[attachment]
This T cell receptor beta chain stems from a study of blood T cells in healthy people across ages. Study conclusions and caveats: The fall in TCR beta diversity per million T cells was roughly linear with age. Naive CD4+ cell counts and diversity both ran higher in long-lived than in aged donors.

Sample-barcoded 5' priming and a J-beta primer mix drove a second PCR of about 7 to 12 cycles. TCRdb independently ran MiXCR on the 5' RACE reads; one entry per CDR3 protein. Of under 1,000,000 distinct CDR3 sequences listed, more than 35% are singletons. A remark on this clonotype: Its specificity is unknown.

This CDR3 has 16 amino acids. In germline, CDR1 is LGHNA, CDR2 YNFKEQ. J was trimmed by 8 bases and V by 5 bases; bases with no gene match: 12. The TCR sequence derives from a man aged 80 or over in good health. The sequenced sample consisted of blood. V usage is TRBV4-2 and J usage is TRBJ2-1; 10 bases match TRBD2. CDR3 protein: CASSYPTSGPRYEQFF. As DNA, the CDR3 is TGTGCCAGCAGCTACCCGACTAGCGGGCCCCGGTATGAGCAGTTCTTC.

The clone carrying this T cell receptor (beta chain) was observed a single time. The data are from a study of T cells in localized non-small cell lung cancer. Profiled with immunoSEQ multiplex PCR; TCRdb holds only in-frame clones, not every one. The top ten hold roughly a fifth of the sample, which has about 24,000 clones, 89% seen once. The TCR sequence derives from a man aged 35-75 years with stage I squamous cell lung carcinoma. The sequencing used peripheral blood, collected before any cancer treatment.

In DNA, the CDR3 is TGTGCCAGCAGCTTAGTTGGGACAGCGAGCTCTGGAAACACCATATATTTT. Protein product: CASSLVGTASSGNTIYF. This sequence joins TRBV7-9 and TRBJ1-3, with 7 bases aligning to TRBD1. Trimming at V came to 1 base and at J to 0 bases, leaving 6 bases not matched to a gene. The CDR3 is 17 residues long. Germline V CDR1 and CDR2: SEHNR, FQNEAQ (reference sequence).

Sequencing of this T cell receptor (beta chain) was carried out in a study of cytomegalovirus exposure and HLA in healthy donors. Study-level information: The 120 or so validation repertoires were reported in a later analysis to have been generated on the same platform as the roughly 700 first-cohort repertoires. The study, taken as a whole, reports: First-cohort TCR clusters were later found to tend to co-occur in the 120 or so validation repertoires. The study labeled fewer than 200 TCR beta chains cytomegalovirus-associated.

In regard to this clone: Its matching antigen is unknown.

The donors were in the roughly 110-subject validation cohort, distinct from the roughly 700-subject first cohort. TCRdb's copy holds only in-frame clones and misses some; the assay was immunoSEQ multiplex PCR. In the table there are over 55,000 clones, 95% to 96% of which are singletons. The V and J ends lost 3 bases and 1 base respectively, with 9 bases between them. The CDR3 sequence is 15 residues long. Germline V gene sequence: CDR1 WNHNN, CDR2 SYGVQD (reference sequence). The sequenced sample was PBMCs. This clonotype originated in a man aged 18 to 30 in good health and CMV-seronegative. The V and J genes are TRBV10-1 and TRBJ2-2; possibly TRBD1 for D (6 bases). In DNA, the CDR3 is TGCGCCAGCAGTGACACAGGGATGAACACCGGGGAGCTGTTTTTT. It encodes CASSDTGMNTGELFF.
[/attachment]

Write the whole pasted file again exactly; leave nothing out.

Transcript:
This T cell receptor beta chain stems from a study of blood T cells in healthy people across ages. Study conclusions and caveats: The fall in TCR beta diversity per million T cells was roughly linear with age. Naive CD4+ cell counts and diversity both ran higher in long-lived than in aged donors.

Sample-barcoded 5' priming and a J-beta primer mix drove a second PCR of about 7 to 12 cycles. TCRdb independently ran MiXCR on the 5' RACE reads; one entry per CDR3 protein. Of under 1,000,000 distinct CDR3 sequences listed, more than 35% are singletons. A remark on this clonotype: Its specificity is unknown.

This CDR3 has 16 amino acids. In germline, CDR1 is LGHNA, CDR2 YNFKEQ. J was trimmed by 8 bases and V by 5 bases; bases with no gene match: 12. The TCR sequence derives from a man aged 80 or over in good health. The sequenced sample consisted of blood. V usage is TRBV4-2 and J usage is TRBJ2-1; 10 bases match TRBD2. CDR3 protein: CASSYPTSGPRYEQFF. As DNA, the CDR3 is TGTGCCAGCAGCTACCCGACTAGCGGGCCCCGGTATGAGCAGTTCTTC.

The clone carrying this T cell receptor (beta chain) was observed a single time. The data are from a study of T cells in localized non-small cell lung cancer. Profiled with immunoSEQ multiplex PCR; TCRdb holds only in-frame clones, not every one. The top ten hold roughly a fifth of the sample, which has about 24,000 clones, 89% seen once. The TCR sequence derives from a man aged 35-75 years with stage I squamous cell lung carcinoma. The sequencing used peripheral blood, collected before any cancer treatment.

In DNA, the CDR3 is TGTGCCAGCAGCTTAGTTGGGACAGCGAGCTCTGGAAACACCATATATTTT. Protein product: CASSLVGTASSGNTIYF. This sequence joins TRBV7-9 and TRBJ1-3, with 7 bases aligning to TRBD1. Trimming at V came to 1 base and at J to 0 bases, leaving 6 bases not matched to a gene. The CDR3 is 17 residues long. Germline V CDR1 and CDR2: SEHNR, FQNEAQ (reference sequence).

Sequencing of this T cell receptor (beta chain) was carried out in a study of cytomegalovirus exposure and HLA in healthy donors. Study-level information: The 120 or so validation repertoires were reported in a later analysis to have been generated on the same platform as the roughly 700 first-cohort repertoires. The study, taken as a whole, reports: First-cohort TCR clusters were later found to tend to co-occur in the 120 or so validation repertoires. The study labeled fewer than 200 TCR beta chains cytomegalovirus-associated.

In regard to this clone: Its matching antigen is unknown.

The donors were in the roughly 110-subject validation cohort, distinct from the roughly 700-subject first cohort. TCRdb's copy holds only in-frame clones and misses some; the assay was immunoSEQ multiplex PCR. In the table there are over 55,000 clones, 95% to 96% of which are singletons. The V and J ends lost 3 bases and 1 base respectively, with 9 bases between them. The CDR3 sequence is 15 residues long. Germline V gene sequence: CDR1 WNHNN, CDR2 SYGVQD (reference sequence). The sequenced sample was PBMCs. This clonotype originated in a man aged 18 to 30 in good health and CMV-seronegative. The V and J genes are TRBV10-1 and TRBJ2-2; possibly TRBD1 for D (6 bases). In DNA, the CDR3 is TGCGCCAGCAGTGACACAGGGATGAACACCGGGGAGCTGTTTTTT. It encodes CASSDTGMNTGELFF.